Thats when I didnt start the topic in the proposal but in the off-topic.

Even if its easy to be seen in some of my old posts, that I would count a little more mess (i.e. conflicts, other plants and recipes, more nasty citizens or robbers who would capture villages) as more interesting.

Actually my last statement was that there generally could be two other possibilities than Nowgorod to explain Njerps. I thought it was interesting to invetigate here. But obviouisly it was not interesting enough and people got their own aspects of the topic.

Ilyich79

« Reply #26 on: August 31, 2020, 08:28:15 PM »
Absolutely. The only reason I brought Muskovites into the mix is the fact that Novgorod was conquered by them. So even after Novgorod Republic stopped existing as a thing, raids would've continued regardless.
Around 1000 A.D. Moscow wasn't even founded yet. Moscow state conquered Novgorod only by the end of the XV century. So very far from the Iron Age! So Njerpezit cannot be based on the Muscovites in any way. If they were, they would be better armed, may be even with firearms. Where are my guns? :))

Or do you really have historical proofs that Moscow in the XV-XVI centuries raided Finnish territories, which were, in fact, under Swedish protection by that time? Do you really think that was even possible?

P.S. Ok, I'll stop now. Vsyo.

Dark Art

« Reply #27 on: August 31, 2020, 09:43:12 PM »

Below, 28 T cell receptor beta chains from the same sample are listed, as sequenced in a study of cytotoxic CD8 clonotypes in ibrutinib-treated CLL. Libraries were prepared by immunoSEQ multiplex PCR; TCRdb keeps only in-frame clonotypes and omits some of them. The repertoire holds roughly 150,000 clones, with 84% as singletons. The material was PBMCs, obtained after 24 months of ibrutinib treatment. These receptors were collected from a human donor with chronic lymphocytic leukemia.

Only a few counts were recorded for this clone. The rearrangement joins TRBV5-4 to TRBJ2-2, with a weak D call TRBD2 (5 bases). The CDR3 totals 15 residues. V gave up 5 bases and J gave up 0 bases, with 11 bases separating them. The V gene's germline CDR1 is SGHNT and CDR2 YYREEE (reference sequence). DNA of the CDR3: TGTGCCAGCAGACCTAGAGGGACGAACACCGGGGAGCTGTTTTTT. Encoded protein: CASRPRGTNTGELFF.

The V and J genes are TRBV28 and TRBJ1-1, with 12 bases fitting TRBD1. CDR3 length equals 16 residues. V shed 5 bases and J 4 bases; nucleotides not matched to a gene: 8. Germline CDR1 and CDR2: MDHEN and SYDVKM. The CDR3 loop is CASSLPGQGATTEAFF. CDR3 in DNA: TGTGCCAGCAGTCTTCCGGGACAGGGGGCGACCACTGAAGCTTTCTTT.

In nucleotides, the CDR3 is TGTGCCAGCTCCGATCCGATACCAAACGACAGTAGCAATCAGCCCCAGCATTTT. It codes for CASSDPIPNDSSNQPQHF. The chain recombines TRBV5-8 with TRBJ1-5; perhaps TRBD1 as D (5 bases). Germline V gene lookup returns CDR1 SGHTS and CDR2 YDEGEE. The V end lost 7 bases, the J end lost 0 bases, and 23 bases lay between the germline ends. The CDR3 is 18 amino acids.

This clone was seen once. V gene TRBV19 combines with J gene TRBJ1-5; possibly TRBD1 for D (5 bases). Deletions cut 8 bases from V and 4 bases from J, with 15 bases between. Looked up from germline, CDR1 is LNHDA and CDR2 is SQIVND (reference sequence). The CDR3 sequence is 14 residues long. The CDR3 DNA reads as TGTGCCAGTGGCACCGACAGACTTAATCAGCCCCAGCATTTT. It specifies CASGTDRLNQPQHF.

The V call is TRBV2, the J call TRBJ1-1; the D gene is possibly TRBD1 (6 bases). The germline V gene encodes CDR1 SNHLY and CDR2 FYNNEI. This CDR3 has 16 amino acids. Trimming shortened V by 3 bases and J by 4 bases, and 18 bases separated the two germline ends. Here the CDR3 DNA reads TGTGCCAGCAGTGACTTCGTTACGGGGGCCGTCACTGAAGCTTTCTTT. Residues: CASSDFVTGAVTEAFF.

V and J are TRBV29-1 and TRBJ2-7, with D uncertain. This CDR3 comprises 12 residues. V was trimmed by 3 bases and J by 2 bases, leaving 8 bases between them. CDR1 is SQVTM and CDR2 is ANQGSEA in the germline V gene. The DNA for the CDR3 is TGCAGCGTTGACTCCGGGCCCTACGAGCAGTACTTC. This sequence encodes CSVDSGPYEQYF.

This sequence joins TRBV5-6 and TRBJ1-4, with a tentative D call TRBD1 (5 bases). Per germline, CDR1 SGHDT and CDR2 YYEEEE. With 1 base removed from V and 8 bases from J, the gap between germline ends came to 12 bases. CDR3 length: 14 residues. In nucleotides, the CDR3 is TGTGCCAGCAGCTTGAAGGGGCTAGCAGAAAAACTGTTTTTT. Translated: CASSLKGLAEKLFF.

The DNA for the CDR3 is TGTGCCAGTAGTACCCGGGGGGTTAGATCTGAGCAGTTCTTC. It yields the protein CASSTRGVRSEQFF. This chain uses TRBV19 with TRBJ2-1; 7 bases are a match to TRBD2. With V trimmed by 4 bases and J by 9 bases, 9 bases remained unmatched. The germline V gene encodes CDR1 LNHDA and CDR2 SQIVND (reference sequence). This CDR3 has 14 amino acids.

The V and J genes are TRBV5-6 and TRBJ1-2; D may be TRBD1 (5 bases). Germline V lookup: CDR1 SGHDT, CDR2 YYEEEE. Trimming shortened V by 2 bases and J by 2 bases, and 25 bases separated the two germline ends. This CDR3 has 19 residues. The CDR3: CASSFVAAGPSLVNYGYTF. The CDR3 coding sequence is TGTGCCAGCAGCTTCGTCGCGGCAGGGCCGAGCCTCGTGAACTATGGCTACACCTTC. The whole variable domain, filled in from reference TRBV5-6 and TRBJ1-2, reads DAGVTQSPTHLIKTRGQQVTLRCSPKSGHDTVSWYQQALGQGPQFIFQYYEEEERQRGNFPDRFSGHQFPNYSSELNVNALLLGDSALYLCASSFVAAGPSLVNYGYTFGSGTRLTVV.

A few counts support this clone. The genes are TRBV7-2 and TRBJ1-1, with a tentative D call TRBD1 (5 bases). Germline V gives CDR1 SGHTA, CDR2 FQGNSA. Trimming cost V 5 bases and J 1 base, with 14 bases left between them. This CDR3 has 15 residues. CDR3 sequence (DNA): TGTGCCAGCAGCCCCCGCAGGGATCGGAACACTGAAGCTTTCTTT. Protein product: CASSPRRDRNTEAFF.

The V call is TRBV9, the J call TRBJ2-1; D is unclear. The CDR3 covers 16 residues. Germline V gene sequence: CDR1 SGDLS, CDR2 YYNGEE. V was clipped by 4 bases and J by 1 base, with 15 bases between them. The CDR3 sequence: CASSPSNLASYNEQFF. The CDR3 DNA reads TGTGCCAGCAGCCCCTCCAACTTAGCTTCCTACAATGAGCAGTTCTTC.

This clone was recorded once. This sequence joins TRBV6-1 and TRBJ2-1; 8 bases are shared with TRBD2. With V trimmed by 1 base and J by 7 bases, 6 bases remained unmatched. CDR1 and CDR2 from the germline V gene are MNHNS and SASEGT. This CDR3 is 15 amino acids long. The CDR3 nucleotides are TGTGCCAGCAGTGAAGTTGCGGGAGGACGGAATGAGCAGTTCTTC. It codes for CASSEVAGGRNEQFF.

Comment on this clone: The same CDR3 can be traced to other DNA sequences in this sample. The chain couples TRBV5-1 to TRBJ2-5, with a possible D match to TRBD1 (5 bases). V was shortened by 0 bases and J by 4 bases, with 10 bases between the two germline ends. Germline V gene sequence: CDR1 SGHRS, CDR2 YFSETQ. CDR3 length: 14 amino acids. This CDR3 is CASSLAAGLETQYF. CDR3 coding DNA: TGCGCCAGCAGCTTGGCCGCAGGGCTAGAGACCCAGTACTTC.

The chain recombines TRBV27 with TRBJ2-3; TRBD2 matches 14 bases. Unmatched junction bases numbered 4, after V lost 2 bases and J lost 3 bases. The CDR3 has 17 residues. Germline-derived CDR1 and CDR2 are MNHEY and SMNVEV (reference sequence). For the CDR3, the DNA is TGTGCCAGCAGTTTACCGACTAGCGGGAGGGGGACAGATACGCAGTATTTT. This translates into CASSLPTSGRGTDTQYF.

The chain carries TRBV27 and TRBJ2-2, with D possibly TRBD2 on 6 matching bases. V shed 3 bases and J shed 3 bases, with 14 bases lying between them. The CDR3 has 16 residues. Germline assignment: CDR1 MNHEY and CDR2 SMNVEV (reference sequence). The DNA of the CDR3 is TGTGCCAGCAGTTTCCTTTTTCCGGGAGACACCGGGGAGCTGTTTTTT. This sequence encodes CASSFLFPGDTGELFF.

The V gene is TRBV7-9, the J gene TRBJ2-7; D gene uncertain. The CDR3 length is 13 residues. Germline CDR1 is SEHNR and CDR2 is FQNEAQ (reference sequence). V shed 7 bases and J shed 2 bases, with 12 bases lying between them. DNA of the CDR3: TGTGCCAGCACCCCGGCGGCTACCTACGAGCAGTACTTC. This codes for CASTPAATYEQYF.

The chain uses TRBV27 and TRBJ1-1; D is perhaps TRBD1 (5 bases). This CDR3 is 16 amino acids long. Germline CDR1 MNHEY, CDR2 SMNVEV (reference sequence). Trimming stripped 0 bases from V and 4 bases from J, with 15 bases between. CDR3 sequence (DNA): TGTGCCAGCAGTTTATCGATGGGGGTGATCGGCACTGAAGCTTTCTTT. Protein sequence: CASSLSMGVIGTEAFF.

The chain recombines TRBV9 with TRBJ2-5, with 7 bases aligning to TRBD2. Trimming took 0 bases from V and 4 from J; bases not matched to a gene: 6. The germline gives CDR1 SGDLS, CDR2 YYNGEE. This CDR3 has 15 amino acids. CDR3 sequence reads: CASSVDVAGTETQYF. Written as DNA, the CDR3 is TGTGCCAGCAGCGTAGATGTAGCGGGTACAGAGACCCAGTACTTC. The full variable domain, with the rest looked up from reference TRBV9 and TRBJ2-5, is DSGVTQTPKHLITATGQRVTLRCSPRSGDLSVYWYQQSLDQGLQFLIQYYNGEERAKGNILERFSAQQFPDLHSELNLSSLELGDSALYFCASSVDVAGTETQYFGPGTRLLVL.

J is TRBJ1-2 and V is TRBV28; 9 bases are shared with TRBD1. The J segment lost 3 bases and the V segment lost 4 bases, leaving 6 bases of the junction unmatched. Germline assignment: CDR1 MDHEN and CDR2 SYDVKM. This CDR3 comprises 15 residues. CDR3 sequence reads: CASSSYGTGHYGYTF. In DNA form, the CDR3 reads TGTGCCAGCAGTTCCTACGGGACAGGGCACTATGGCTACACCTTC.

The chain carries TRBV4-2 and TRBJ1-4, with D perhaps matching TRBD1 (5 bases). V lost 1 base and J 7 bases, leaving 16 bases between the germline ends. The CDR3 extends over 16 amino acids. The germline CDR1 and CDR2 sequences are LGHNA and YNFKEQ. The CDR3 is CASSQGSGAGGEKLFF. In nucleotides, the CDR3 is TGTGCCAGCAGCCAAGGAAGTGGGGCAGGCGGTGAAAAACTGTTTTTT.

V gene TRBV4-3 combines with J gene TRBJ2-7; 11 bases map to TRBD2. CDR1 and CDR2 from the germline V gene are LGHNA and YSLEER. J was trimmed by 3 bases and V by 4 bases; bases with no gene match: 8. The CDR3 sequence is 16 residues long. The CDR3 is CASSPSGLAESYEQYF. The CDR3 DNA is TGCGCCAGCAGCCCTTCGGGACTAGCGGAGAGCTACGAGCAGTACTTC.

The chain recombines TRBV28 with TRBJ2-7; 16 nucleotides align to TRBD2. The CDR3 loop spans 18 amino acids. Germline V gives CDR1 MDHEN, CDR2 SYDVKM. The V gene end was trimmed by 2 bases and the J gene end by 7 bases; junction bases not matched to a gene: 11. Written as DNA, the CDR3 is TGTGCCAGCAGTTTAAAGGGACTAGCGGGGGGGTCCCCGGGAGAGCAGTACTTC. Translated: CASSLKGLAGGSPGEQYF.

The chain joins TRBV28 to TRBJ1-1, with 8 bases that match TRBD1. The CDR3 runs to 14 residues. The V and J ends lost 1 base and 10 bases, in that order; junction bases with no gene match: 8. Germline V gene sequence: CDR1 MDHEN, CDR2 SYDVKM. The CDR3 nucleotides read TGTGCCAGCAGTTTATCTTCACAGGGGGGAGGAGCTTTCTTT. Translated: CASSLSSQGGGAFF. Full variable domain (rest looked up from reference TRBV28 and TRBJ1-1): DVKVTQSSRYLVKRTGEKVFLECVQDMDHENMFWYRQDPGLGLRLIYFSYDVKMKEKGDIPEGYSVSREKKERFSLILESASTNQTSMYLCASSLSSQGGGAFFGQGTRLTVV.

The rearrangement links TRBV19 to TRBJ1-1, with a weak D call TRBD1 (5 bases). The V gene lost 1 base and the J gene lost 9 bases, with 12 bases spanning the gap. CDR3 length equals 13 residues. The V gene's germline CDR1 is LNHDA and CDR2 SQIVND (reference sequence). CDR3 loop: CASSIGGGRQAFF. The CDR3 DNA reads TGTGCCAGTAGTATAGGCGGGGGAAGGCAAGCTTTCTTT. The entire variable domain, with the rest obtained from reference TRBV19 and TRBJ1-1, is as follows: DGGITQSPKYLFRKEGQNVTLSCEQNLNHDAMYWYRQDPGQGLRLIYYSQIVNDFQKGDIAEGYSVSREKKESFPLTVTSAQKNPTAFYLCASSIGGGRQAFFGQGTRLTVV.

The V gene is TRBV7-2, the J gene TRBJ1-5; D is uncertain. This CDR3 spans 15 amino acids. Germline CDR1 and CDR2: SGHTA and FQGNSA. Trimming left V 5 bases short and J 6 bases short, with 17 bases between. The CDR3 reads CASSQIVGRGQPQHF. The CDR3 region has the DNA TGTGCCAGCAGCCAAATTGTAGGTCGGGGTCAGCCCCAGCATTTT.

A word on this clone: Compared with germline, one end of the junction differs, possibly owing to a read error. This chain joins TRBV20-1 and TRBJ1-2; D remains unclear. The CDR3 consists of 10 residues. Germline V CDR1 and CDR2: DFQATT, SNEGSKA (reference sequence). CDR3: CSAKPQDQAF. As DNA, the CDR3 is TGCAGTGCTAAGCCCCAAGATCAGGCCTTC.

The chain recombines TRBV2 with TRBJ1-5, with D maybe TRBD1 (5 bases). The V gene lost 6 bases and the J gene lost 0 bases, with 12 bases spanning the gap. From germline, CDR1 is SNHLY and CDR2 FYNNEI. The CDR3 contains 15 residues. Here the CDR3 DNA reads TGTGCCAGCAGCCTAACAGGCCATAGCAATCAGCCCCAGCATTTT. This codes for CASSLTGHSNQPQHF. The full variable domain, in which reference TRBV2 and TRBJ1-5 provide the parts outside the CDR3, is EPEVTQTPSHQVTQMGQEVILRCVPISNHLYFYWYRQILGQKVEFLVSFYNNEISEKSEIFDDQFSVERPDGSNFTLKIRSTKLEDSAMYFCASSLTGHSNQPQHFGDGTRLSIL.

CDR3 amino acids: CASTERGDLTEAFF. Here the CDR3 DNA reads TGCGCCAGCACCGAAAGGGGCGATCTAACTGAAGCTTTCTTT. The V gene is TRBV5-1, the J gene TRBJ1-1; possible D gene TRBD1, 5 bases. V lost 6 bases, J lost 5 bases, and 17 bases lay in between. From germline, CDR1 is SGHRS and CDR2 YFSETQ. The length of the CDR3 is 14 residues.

True, of course Moscow or its Muskovia wasnt around the time of hypothetical Njerpez. I retract mentioned earlier parallels. In regards of Muskovia's raids or any other acts of aggression towards whats now known as Finland I think you'd better ask our hosts here.

Erkka

« Reply #28 on: August 31, 2020, 10:04:43 PM »
Quote
Or do you really have historical proofs that Moscow in the XV-XVI centuries raided Finnish territories, which were, in fact, under Swedish protection by that time? Do you really think that was even possible?

Sweden and Novgorod settled their border at Treaty of Nöteborg] at 1323 AD.

I think that after Novgorod fell, the Nöteborg peace treaty was not honoured by Moscow. So there were hostilities on Finnish territory, and the border was more or less disputed. One notable story in Finnish folk stories is the explosion at Viborg Castle, 1495. Muscovites were attacking Finnish city of Viborg, but there was some sort of extraordinary blast which sent the Muscovites fleeing.

Muscovite army fighting a Finnish city at 1495 - is that XV-XVI centuries, or am I mistaken?


Ps. I've also read the comment by user1805, speculating that there could be two other possibilities to explain Njerpez. Okay. I have a Master's Degree in Philosophy, and now I must admit that I'm just confused and fail to properly understand the line of user1805's thoughts. And I can't comment on something I don't understand, so I will be silent of whereof I cannot speak =)